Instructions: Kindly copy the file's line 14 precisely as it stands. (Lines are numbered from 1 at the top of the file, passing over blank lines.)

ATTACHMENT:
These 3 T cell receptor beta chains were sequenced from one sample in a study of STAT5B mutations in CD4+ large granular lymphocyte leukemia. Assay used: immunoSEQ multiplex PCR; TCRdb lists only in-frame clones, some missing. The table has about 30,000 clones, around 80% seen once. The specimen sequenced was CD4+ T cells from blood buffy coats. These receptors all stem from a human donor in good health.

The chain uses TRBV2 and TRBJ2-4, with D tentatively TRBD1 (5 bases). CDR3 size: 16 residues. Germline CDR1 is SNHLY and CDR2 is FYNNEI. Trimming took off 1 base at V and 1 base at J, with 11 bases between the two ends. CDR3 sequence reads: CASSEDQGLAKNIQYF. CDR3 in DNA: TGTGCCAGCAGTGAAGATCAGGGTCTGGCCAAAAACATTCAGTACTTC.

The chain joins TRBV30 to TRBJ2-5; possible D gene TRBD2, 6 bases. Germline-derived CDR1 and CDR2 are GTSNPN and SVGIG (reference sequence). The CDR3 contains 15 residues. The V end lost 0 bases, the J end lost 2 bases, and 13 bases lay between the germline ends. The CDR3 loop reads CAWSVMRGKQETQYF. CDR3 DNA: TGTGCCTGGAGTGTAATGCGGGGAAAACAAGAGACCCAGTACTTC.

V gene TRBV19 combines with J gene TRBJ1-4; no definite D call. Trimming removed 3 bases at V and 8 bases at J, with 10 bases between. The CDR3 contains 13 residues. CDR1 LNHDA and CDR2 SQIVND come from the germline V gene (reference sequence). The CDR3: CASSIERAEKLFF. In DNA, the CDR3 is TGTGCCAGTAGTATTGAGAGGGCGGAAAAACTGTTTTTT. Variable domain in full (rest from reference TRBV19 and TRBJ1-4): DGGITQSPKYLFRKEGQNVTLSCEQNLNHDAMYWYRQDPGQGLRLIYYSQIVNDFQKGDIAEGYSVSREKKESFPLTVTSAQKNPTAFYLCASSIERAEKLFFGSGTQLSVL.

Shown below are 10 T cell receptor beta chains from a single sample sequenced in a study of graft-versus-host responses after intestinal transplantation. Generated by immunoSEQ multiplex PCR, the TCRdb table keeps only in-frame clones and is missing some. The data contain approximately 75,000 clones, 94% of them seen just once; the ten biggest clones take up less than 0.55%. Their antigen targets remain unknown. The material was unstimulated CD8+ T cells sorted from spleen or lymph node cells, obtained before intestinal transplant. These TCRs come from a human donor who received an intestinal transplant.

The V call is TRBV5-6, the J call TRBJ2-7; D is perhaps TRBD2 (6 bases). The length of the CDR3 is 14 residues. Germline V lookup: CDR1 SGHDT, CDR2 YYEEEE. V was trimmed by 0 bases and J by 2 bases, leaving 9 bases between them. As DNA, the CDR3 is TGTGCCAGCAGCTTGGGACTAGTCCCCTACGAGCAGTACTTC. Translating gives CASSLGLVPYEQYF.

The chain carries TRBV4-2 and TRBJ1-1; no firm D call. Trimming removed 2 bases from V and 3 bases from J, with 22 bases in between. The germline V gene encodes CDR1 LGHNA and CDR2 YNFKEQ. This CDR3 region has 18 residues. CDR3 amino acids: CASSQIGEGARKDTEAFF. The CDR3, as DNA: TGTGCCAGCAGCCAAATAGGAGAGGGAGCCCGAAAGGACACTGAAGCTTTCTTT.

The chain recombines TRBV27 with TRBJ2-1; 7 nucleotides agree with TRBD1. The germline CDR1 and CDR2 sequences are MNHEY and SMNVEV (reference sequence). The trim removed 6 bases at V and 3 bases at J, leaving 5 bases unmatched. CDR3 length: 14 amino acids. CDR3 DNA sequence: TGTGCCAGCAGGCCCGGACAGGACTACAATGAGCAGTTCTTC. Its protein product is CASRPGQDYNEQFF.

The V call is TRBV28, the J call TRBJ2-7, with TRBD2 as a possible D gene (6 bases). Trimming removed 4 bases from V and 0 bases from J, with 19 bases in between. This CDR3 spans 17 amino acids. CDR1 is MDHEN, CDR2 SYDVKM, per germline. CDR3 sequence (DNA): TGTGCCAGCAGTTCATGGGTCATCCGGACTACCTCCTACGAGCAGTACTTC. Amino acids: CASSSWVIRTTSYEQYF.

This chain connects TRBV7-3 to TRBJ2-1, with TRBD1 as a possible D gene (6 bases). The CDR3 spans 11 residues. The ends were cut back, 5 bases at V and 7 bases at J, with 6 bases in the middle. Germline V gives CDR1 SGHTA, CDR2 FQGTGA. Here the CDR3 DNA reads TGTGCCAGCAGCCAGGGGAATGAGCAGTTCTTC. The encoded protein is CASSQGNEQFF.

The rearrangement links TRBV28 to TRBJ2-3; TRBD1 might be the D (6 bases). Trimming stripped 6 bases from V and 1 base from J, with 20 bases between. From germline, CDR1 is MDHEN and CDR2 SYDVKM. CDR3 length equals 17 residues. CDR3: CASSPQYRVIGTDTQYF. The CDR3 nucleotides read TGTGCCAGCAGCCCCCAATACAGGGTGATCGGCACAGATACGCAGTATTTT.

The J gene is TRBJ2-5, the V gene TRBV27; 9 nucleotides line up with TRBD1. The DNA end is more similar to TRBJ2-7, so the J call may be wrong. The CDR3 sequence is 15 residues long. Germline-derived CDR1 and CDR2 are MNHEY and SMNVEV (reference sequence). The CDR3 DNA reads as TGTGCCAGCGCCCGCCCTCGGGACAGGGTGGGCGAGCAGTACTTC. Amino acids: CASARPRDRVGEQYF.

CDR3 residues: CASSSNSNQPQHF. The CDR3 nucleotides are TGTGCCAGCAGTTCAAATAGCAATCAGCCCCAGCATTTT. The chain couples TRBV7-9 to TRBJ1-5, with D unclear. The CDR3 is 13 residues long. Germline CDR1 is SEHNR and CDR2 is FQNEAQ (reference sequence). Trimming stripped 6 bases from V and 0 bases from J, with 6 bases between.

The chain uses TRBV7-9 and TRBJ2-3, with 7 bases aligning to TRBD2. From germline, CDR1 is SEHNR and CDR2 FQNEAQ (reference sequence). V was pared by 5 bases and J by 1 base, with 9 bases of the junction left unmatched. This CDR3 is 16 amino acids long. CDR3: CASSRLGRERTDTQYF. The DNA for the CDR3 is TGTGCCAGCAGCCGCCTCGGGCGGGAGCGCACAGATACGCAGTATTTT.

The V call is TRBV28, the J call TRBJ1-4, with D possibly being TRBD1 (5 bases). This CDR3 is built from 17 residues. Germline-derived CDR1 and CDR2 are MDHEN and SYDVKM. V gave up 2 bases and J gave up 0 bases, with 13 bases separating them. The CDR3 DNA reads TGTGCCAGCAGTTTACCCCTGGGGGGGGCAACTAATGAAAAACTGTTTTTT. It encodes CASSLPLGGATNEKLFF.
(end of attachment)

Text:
The chain uses TRBV7-9 and TRBJ2-3, with 7 bases aligning to TRBD2. From germline, CDR1 is SEHNR and CDR2 FQNEAQ (reference sequence). V was pared by 5 bases and J by 1 base, with 9 bases of the junction left unmatched. This CDR3 is 16 amino acids long. CDR3: CASSRLGRERTDTQYF. The DNA for the CDR3 is TGTGCCAGCAGCCGCCTCGGGCGGGAGCGCACAGATACGCAGTATTTT.